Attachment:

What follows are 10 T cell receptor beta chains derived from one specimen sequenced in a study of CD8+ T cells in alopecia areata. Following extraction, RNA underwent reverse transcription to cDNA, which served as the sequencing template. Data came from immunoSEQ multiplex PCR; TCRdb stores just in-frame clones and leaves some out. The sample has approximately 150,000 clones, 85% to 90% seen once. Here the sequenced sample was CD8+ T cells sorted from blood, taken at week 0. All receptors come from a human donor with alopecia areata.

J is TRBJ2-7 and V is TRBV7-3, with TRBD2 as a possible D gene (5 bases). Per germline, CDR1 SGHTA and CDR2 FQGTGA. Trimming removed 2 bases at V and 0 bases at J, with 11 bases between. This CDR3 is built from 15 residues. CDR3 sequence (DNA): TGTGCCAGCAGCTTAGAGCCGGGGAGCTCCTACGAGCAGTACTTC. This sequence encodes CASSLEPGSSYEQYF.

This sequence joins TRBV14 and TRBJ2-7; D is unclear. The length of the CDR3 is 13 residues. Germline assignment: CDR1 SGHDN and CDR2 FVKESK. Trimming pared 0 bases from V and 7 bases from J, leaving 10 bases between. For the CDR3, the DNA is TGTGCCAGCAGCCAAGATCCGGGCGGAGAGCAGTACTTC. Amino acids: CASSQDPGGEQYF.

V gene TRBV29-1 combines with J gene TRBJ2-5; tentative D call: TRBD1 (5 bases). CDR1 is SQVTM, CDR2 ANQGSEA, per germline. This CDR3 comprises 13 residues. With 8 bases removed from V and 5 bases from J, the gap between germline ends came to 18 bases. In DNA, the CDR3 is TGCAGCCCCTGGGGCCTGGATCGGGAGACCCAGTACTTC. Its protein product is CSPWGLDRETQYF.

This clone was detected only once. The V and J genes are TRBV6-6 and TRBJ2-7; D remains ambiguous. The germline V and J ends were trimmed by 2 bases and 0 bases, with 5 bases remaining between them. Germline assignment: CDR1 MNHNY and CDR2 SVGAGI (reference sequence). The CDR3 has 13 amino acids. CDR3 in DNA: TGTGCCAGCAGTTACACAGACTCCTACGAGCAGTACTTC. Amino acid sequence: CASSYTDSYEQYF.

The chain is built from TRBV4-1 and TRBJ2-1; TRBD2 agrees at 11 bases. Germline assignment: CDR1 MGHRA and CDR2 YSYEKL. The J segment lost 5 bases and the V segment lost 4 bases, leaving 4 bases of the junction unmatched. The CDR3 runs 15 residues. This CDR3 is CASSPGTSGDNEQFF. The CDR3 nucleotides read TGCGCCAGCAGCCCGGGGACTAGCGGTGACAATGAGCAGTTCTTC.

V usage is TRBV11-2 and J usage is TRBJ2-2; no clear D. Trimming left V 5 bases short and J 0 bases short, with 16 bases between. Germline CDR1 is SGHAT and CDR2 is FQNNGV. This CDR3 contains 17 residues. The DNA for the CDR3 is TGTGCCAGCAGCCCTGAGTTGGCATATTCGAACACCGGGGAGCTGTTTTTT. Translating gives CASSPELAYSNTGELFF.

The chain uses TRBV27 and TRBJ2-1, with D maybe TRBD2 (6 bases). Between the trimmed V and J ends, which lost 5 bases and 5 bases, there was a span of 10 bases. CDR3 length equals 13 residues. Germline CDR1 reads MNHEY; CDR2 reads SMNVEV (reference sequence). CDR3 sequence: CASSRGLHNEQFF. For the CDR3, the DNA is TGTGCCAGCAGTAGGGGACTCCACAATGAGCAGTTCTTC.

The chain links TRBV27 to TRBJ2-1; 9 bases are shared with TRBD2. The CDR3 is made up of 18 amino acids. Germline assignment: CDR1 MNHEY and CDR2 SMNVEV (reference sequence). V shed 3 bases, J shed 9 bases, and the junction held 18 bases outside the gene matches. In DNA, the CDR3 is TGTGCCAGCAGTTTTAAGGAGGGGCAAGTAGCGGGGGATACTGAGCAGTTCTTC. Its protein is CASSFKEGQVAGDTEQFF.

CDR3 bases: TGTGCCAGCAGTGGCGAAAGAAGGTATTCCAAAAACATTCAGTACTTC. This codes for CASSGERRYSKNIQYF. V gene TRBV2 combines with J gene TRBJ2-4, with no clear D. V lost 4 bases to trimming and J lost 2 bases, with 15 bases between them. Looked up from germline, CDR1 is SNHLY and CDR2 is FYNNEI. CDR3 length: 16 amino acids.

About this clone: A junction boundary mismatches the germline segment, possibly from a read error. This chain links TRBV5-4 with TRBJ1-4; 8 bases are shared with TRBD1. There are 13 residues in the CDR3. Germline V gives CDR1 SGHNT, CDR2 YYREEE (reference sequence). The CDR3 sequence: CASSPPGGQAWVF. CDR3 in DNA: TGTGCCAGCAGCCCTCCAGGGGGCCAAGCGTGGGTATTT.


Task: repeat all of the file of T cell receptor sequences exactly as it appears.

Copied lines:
What follows are 10 T cell receptor beta chains derived from one specimen sequenced in a study of CD8+ T cells in alopecia areata. Following extraction, RNA underwent reverse transcription to cDNA, which served as the sequencing template. Data came from immunoSEQ multiplex PCR; TCRdb stores just in-frame clones and leaves some out. The sample has approximately 150,000 clones, 85% to 90% seen once. Here the sequenced sample was CD8+ T cells sorted from blood, taken at week 0. All receptors come from a human donor with alopecia areata.

J is TRBJ2-7 and V is TRBV7-3, with TRBD2 as a possible D gene (5 bases). Per germline, CDR1 SGHTA and CDR2 FQGTGA. Trimming removed 2 bases at V and 0 bases at J, with 11 bases between. This CDR3 is built from 15 residues. CDR3 sequence (DNA): TGTGCCAGCAGCTTAGAGCCGGGGAGCTCCTACGAGCAGTACTTC. This sequence encodes CASSLEPGSSYEQYF.

This sequence joins TRBV14 and TRBJ2-7; D is unclear. The length of the CDR3 is 13 residues. Germline assignment: CDR1 SGHDN and CDR2 FVKESK. Trimming pared 0 bases from V and 7 bases from J, leaving 10 bases between. For the CDR3, the DNA is TGTGCCAGCAGCCAAGATCCGGGCGGAGAGCAGTACTTC. Amino acids: CASSQDPGGEQYF.

V gene TRBV29-1 combines with J gene TRBJ2-5; tentative D call: TRBD1 (5 bases). CDR1 is SQVTM, CDR2 ANQGSEA, per germline. This CDR3 comprises 13 residues. With 8 bases removed from V and 5 bases from J, the gap between germline ends came to 18 bases. In DNA, the CDR3 is TGCAGCCCCTGGGGCCTGGATCGGGAGACCCAGTACTTC. Its protein product is CSPWGLDRETQYF.

This clone was detected only once. The V and J genes are TRBV6-6 and TRBJ2-7; D remains ambiguous. The germline V and J ends were trimmed by 2 bases and 0 bases, with 5 bases remaining between them. Germline assignment: CDR1 MNHNY and CDR2 SVGAGI (reference sequence). The CDR3 has 13 amino acids. CDR3 in DNA: TGTGCCAGCAGTTACACAGACTCCTACGAGCAGTACTTC. Amino acid sequence: CASSYTDSYEQYF.

The chain is built from TRBV4-1 and TRBJ2-1; TRBD2 agrees at 11 bases. Germline assignment: CDR1 MGHRA and CDR2 YSYEKL. The J segment lost 5 bases and the V segment lost 4 bases, leaving 4 bases of the junction unmatched. The CDR3 runs 15 residues. This CDR3 is CASSPGTSGDNEQFF. The CDR3 nucleotides read TGCGCCAGCAGCCCGGGGACTAGCGGTGACAATGAGCAGTTCTTC.

V usage is TRBV11-2 and J usage is TRBJ2-2; no clear D. Trimming left V 5 bases short and J 0 bases short, with 16 bases between. Germline CDR1 is SGHAT and CDR2 is FQNNGV. This CDR3 contains 17 residues. The DNA for the CDR3 is TGTGCCAGCAGCCCTGAGTTGGCATATTCGAACACCGGGGAGCTGTTTTTT. Translating gives CASSPELAYSNTGELFF.

The chain uses TRBV27 and TRBJ2-1, with D maybe TRBD2 (6 bases). Between the trimmed V and J ends, which lost 5 bases and 5 bases, there was a span of 10 bases. CDR3 length equals 13 residues. Germline CDR1 reads MNHEY; CDR2 reads SMNVEV (reference sequence). CDR3 sequence: CASSRGLHNEQFF. For the CDR3, the DNA is TGTGCCAGCAGTAGGGGACTCCACAATGAGCAGTTCTTC.

The chain links TRBV27 to TRBJ2-1; 9 bases are shared with TRBD2. The CDR3 is made up of 18 amino acids. Germline assignment: CDR1 MNHEY and CDR2 SMNVEV (reference sequence). V shed 3 bases, J shed 9 bases, and the junction held 18 bases outside the gene matches. In DNA, the CDR3 is TGTGCCAGCAGTTTTAAGGAGGGGCAAGTAGCGGGGGATACTGAGCAGTTCTTC. Its protein is CASSFKEGQVAGDTEQFF.

CDR3 bases: TGTGCCAGCAGTGGCGAAAGAAGGTATTCCAAAAACATTCAGTACTTC. This codes for CASSGERRYSKNIQYF. V gene TRBV2 combines with J gene TRBJ2-4, with no clear D. V lost 4 bases to trimming and J lost 2 bases, with 15 bases between them. Looked up from germline, CDR1 is SNHLY and CDR2 is FYNNEI. CDR3 length: 16 amino acids.

About this clone: A junction boundary mismatches the germline segment, possibly from a read error. This chain links TRBV5-4 with TRBJ1-4; 8 bases are shared with TRBD1. There are 13 residues in the CDR3. Germline V gives CDR1 SGHNT, CDR2 YYREEE (reference sequence). The CDR3 sequence: CASSPPGGQAWVF. CDR3 in DNA: TGTGCCAGCAGCCCTCCAGGGGGCCAAGCGTGGGTATTT.